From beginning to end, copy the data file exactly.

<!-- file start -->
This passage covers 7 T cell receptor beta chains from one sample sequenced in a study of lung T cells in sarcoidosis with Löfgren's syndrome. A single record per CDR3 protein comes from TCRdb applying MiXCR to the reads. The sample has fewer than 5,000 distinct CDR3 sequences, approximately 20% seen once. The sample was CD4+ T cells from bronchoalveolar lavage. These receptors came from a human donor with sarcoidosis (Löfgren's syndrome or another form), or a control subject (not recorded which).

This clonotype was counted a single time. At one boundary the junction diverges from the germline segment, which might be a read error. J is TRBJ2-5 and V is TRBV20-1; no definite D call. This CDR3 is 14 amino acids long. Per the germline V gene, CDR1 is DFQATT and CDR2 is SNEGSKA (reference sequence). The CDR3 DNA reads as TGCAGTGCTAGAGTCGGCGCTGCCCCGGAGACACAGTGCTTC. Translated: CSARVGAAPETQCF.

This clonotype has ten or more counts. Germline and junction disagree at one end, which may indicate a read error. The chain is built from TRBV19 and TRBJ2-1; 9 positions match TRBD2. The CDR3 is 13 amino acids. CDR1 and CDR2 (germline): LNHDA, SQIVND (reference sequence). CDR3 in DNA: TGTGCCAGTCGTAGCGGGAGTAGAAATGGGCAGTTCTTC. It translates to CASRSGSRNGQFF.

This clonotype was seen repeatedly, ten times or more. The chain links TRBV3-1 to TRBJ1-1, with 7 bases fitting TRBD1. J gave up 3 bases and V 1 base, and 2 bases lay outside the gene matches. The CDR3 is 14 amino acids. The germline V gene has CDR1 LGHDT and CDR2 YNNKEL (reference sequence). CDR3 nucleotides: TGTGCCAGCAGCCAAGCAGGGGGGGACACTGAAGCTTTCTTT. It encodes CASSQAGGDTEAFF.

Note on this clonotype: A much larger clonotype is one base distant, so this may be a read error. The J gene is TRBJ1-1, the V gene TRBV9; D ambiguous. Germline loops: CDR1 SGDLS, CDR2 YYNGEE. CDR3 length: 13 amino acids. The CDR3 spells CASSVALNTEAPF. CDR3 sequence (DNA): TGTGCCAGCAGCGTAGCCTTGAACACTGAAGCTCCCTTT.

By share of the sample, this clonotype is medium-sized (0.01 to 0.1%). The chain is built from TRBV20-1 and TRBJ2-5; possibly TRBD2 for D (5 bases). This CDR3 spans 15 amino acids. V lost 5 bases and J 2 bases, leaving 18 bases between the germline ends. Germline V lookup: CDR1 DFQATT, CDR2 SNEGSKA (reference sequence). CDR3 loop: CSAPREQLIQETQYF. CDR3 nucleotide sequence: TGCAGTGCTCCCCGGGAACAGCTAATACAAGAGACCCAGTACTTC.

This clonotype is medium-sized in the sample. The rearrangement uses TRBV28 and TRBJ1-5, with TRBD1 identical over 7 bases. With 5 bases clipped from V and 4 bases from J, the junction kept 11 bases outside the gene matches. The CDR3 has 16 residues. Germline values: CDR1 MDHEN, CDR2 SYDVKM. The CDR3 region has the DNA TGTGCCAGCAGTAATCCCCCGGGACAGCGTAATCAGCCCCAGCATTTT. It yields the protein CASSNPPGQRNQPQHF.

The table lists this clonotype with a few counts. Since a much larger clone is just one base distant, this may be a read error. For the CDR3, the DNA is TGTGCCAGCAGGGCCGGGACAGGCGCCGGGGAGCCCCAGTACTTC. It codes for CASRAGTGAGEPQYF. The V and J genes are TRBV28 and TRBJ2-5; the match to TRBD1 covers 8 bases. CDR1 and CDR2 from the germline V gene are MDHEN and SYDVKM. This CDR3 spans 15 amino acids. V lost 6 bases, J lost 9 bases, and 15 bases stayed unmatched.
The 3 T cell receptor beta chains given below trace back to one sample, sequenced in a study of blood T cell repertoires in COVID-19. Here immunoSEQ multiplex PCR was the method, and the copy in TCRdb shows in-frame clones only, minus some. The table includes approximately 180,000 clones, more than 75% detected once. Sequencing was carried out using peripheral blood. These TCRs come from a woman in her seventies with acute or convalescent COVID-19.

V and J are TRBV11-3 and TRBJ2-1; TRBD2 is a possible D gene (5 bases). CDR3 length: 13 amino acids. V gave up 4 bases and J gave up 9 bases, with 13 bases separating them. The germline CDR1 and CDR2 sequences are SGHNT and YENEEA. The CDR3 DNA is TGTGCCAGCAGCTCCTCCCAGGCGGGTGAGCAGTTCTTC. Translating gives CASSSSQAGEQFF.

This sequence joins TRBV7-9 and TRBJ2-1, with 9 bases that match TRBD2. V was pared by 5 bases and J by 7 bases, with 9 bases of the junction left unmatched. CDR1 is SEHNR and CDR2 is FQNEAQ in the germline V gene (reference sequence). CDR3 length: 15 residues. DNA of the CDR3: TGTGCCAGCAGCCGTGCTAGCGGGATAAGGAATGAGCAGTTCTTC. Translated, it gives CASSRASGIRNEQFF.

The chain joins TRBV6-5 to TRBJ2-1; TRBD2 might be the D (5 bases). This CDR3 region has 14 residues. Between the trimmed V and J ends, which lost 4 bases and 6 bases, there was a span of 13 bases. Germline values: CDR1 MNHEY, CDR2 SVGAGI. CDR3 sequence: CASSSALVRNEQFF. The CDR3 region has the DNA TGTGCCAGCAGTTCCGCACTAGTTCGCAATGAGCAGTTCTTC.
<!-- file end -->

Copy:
This passage covers 7 T cell receptor beta chains from one sample sequenced in a study of lung T cells in sarcoidosis with Löfgren's syndrome. A single record per CDR3 protein comes from TCRdb applying MiXCR to the reads. The sample has fewer than 5,000 distinct CDR3 sequences, approximately 20% seen once. The sample was CD4+ T cells from bronchoalveolar lavage. These receptors came from a human donor with sarcoidosis (Löfgren's syndrome or another form), or a control subject (not recorded which).

This clonotype was counted a single time. At one boundary the junction diverges from the germline segment, which might be a read error. J is TRBJ2-5 and V is TRBV20-1; no definite D call. This CDR3 is 14 amino acids long. Per the germline V gene, CDR1 is DFQATT and CDR2 is SNEGSKA (reference sequence). The CDR3 DNA reads as TGCAGTGCTAGAGTCGGCGCTGCCCCGGAGACACAGTGCTTC. Translated: CSARVGAAPETQCF.

This clonotype has ten or more counts. Germline and junction disagree at one end, which may indicate a read error. The chain is built from TRBV19 and TRBJ2-1; 9 positions match TRBD2. The CDR3 is 13 amino acids. CDR1 and CDR2 (germline): LNHDA, SQIVND (reference sequence). CDR3 in DNA: TGTGCCAGTCGTAGCGGGAGTAGAAATGGGCAGTTCTTC. It translates to CASRSGSRNGQFF.

This clonotype was seen repeatedly, ten times or more. The chain links TRBV3-1 to TRBJ1-1, with 7 bases fitting TRBD1. J gave up 3 bases and V 1 base, and 2 bases lay outside the gene matches. The CDR3 is 14 amino acids. The germline V gene has CDR1 LGHDT and CDR2 YNNKEL (reference sequence). CDR3 nucleotides: TGTGCCAGCAGCCAAGCAGGGGGGGACACTGAAGCTTTCTTT. It encodes CASSQAGGDTEAFF.

Note on this clonotype: A much larger clonotype is one base distant, so this may be a read error. The J gene is TRBJ1-1, the V gene TRBV9; D ambiguous. Germline loops: CDR1 SGDLS, CDR2 YYNGEE. CDR3 length: 13 amino acids. The CDR3 spells CASSVALNTEAPF. CDR3 sequence (DNA): TGTGCCAGCAGCGTAGCCTTGAACACTGAAGCTCCCTTT.

By share of the sample, this clonotype is medium-sized (0.01 to 0.1%). The chain is built from TRBV20-1 and TRBJ2-5; possibly TRBD2 for D (5 bases). This CDR3 spans 15 amino acids. V lost 5 bases and J 2 bases, leaving 18 bases between the germline ends. Germline V lookup: CDR1 DFQATT, CDR2 SNEGSKA (reference sequence). CDR3 loop: CSAPREQLIQETQYF. CDR3 nucleotide sequence: TGCAGTGCTCCCCGGGAACAGCTAATACAAGAGACCCAGTACTTC.

This clonotype is medium-sized in the sample. The rearrangement uses TRBV28 and TRBJ1-5, with TRBD1 identical over 7 bases. With 5 bases clipped from V and 4 bases from J, the junction kept 11 bases outside the gene matches. The CDR3 has 16 residues. Germline values: CDR1 MDHEN, CDR2 SYDVKM. The CDR3 region has the DNA TGTGCCAGCAGTAATCCCCCGGGACAGCGTAATCAGCCCCAGCATTTT. It yields the protein CASSNPPGQRNQPQHF.

The table lists this clonotype with a few counts. Since a much larger clone is just one base distant, this may be a read error. For the CDR3, the DNA is TGTGCCAGCAGGGCCGGGACAGGCGCCGGGGAGCCCCAGTACTTC. It codes for CASRAGTGAGEPQYF. The V and J genes are TRBV28 and TRBJ2-5; the match to TRBD1 covers 8 bases. CDR1 and CDR2 from the germline V gene are MDHEN and SYDVKM. This CDR3 spans 15 amino acids. V lost 6 bases, J lost 9 bases, and 15 bases stayed unmatched.
The 3 T cell receptor beta chains given below trace back to one sample, sequenced in a study of blood T cell repertoires in COVID-19. Here immunoSEQ multiplex PCR was the method, and the copy in TCRdb shows in-frame clones only, minus some. The table includes approximately 180,000 clones, more than 75% detected once. Sequencing was carried out using peripheral blood. These TCRs come from a woman in her seventies with acute or convalescent COVID-19.

V and J are TRBV11-3 and TRBJ2-1; TRBD2 is a possible D gene (5 bases). CDR3 length: 13 amino acids. V gave up 4 bases and J gave up 9 bases, with 13 bases separating them. The germline CDR1 and CDR2 sequences are SGHNT and YENEEA. The CDR3 DNA is TGTGCCAGCAGCTCCTCCCAGGCGGGTGAGCAGTTCTTC. Translating gives CASSSSQAGEQFF.

This sequence joins TRBV7-9 and TRBJ2-1, with 9 bases that match TRBD2. V was pared by 5 bases and J by 7 bases, with 9 bases of the junction left unmatched. CDR1 is SEHNR and CDR2 is FQNEAQ in the germline V gene (reference sequence). CDR3 length: 15 residues. DNA of the CDR3: TGTGCCAGCAGCCGTGCTAGCGGGATAAGGAATGAGCAGTTCTTC. Translated, it gives CASSRASGIRNEQFF.

The chain joins TRBV6-5 to TRBJ2-1; TRBD2 might be the D (5 bases). This CDR3 region has 14 residues. Between the trimmed V and J ends, which lost 4 bases and 6 bases, there was a span of 13 bases. Germline values: CDR1 MNHEY, CDR2 SVGAGI. CDR3 sequence: CASSSALVRNEQFF. The CDR3 region has the DNA TGTGCCAGCAGTTCCGCACTAGTTCGCAATGAGCAGTTCTTC.